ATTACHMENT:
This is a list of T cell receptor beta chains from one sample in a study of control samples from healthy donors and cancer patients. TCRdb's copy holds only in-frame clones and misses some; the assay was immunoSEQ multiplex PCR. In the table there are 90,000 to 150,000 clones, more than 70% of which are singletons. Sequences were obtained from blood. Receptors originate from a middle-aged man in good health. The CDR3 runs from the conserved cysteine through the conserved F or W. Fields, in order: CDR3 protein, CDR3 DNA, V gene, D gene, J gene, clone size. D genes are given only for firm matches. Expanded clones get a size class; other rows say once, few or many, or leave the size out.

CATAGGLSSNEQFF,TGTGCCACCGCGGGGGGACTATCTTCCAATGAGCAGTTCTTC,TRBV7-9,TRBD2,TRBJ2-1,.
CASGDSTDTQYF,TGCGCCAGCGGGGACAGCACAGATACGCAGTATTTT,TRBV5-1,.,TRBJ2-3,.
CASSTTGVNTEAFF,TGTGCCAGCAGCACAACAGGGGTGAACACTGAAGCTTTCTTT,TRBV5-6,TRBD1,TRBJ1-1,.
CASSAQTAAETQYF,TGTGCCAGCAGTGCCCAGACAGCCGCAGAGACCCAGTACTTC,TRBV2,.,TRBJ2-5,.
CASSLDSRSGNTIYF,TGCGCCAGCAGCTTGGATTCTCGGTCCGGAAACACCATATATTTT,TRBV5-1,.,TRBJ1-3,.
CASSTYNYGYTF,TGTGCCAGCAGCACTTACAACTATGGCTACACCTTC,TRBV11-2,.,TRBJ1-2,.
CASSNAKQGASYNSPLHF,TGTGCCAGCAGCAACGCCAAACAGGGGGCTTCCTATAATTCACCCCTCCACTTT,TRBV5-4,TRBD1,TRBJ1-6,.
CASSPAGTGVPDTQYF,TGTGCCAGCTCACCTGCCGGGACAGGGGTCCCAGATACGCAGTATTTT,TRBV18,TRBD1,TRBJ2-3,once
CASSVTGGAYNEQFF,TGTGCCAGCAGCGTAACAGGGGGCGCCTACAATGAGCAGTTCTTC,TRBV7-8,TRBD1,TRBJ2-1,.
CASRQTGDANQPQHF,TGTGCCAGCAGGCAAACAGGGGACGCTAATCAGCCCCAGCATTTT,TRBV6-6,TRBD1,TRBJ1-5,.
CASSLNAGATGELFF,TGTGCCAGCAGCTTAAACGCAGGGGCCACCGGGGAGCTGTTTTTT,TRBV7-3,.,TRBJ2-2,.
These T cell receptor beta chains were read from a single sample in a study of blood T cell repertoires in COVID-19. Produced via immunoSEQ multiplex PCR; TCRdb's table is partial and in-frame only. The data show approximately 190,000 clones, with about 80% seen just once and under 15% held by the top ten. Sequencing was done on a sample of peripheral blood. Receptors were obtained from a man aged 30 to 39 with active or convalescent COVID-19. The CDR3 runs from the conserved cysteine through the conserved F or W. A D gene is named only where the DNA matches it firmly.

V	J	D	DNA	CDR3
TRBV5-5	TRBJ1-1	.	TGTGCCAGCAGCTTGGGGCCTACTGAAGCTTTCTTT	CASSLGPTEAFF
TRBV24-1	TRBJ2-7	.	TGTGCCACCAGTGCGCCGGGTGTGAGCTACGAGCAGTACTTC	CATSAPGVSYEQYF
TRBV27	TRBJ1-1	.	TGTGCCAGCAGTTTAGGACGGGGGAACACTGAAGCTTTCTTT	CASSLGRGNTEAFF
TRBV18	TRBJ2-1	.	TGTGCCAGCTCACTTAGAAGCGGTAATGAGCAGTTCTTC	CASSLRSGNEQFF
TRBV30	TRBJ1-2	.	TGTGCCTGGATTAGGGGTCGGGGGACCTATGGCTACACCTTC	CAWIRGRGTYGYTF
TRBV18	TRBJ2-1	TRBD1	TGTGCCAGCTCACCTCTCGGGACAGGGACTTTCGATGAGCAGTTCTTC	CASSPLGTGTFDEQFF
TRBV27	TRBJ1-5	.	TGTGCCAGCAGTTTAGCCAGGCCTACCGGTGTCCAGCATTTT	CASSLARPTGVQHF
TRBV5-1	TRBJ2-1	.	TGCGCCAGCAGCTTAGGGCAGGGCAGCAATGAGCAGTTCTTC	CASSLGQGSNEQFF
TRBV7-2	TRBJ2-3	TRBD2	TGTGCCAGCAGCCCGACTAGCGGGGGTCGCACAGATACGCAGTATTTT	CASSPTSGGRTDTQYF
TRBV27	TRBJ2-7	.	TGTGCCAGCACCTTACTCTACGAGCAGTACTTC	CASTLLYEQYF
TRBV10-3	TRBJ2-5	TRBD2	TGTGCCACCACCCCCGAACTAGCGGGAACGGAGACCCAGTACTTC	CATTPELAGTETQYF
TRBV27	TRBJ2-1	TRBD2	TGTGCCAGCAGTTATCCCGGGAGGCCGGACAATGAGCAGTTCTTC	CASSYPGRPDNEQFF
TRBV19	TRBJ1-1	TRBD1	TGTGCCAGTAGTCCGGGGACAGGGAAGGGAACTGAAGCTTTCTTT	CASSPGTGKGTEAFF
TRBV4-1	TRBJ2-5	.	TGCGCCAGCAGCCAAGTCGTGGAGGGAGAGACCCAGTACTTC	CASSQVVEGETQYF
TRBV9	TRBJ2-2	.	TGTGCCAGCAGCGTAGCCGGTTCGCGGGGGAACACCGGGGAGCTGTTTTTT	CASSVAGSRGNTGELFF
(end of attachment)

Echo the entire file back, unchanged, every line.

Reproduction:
This is a list of T cell receptor beta chains from one sample in a study of control samples from healthy donors and cancer patients. TCRdb's copy holds only in-frame clones and misses some; the assay was immunoSEQ multiplex PCR. In the table there are 90,000 to 150,000 clones, more than 70% of which are singletons. Sequences were obtained from blood. Receptors originate from a middle-aged man in good health. The CDR3 runs from the conserved cysteine through the conserved F or W. Fields, in order: CDR3 protein, CDR3 DNA, V gene, D gene, J gene, clone size. D genes are given only for firm matches. Expanded clones get a size class; other rows say once, few or many, or leave the size out.

CATAGGLSSNEQFF,TGTGCCACCGCGGGGGGACTATCTTCCAATGAGCAGTTCTTC,TRBV7-9,TRBD2,TRBJ2-1,.
CASGDSTDTQYF,TGCGCCAGCGGGGACAGCACAGATACGCAGTATTTT,TRBV5-1,.,TRBJ2-3,.
CASSTTGVNTEAFF,TGTGCCAGCAGCACAACAGGGGTGAACACTGAAGCTTTCTTT,TRBV5-6,TRBD1,TRBJ1-1,.
CASSAQTAAETQYF,TGTGCCAGCAGTGCCCAGACAGCCGCAGAGACCCAGTACTTC,TRBV2,.,TRBJ2-5,.
CASSLDSRSGNTIYF,TGCGCCAGCAGCTTGGATTCTCGGTCCGGAAACACCATATATTTT,TRBV5-1,.,TRBJ1-3,.
CASSTYNYGYTF,TGTGCCAGCAGCACTTACAACTATGGCTACACCTTC,TRBV11-2,.,TRBJ1-2,.
CASSNAKQGASYNSPLHF,TGTGCCAGCAGCAACGCCAAACAGGGGGCTTCCTATAATTCACCCCTCCACTTT,TRBV5-4,TRBD1,TRBJ1-6,.
CASSPAGTGVPDTQYF,TGTGCCAGCTCACCTGCCGGGACAGGGGTCCCAGATACGCAGTATTTT,TRBV18,TRBD1,TRBJ2-3,once
CASSVTGGAYNEQFF,TGTGCCAGCAGCGTAACAGGGGGCGCCTACAATGAGCAGTTCTTC,TRBV7-8,TRBD1,TRBJ2-1,.
CASRQTGDANQPQHF,TGTGCCAGCAGGCAAACAGGGGACGCTAATCAGCCCCAGCATTTT,TRBV6-6,TRBD1,TRBJ1-5,.
CASSLNAGATGELFF,TGTGCCAGCAGCTTAAACGCAGGGGCCACCGGGGAGCTGTTTTTT,TRBV7-3,.,TRBJ2-2,.
These T cell receptor beta chains were read from a single sample in a study of blood T cell repertoires in COVID-19. Produced via immunoSEQ multiplex PCR; TCRdb's table is partial and in-frame only. The data show approximately 190,000 clones, with about 80% seen just once and under 15% held by the top ten. Sequencing was done on a sample of peripheral blood. Receptors were obtained from a man aged 30 to 39 with active or convalescent COVID-19. The CDR3 runs from the conserved cysteine through the conserved F or W. A D gene is named only where the DNA matches it firmly.

V	J	D	DNA	CDR3
TRBV5-5	TRBJ1-1	.	TGTGCCAGCAGCTTGGGGCCTACTGAAGCTTTCTTT	CASSLGPTEAFF
TRBV24-1	TRBJ2-7	.	TGTGCCACCAGTGCGCCGGGTGTGAGCTACGAGCAGTACTTC	CATSAPGVSYEQYF
TRBV27	TRBJ1-1	.	TGTGCCAGCAGTTTAGGACGGGGGAACACTGAAGCTTTCTTT	CASSLGRGNTEAFF
TRBV18	TRBJ2-1	.	TGTGCCAGCTCACTTAGAAGCGGTAATGAGCAGTTCTTC	CASSLRSGNEQFF
TRBV30	TRBJ1-2	.	TGTGCCTGGATTAGGGGTCGGGGGACCTATGGCTACACCTTC	CAWIRGRGTYGYTF
TRBV18	TRBJ2-1	TRBD1	TGTGCCAGCTCACCTCTCGGGACAGGGACTTTCGATGAGCAGTTCTTC	CASSPLGTGTFDEQFF
TRBV27	TRBJ1-5	.	TGTGCCAGCAGTTTAGCCAGGCCTACCGGTGTCCAGCATTTT	CASSLARPTGVQHF
TRBV5-1	TRBJ2-1	.	TGCGCCAGCAGCTTAGGGCAGGGCAGCAATGAGCAGTTCTTC	CASSLGQGSNEQFF
TRBV7-2	TRBJ2-3	TRBD2	TGTGCCAGCAGCCCGACTAGCGGGGGTCGCACAGATACGCAGTATTTT	CASSPTSGGRTDTQYF
TRBV27	TRBJ2-7	.	TGTGCCAGCACCTTACTCTACGAGCAGTACTTC	CASTLLYEQYF
TRBV10-3	TRBJ2-5	TRBD2	TGTGCCACCACCCCCGAACTAGCGGGAACGGAGACCCAGTACTTC	CATTPELAGTETQYF
TRBV27	TRBJ2-1	TRBD2	TGTGCCAGCAGTTATCCCGGGAGGCCGGACAATGAGCAGTTCTTC	CASSYPGRPDNEQFF
TRBV19	TRBJ1-1	TRBD1	TGTGCCAGTAGTCCGGGGACAGGGAAGGGAACTGAAGCTTTCTTT	CASSPGTGKGTEAFF
TRBV4-1	TRBJ2-5	.	TGCGCCAGCAGCCAAGTCGTGGAGGGAGAGACCCAGTACTTC	CASSQVVEGETQYF
TRBV9	TRBJ2-2	.	TGTGCCAGCAGCGTAGCCGGTTCGCGGGGGAACACCGGGGAGCTGTTTTTT	CASSVAGSRGNTGELFF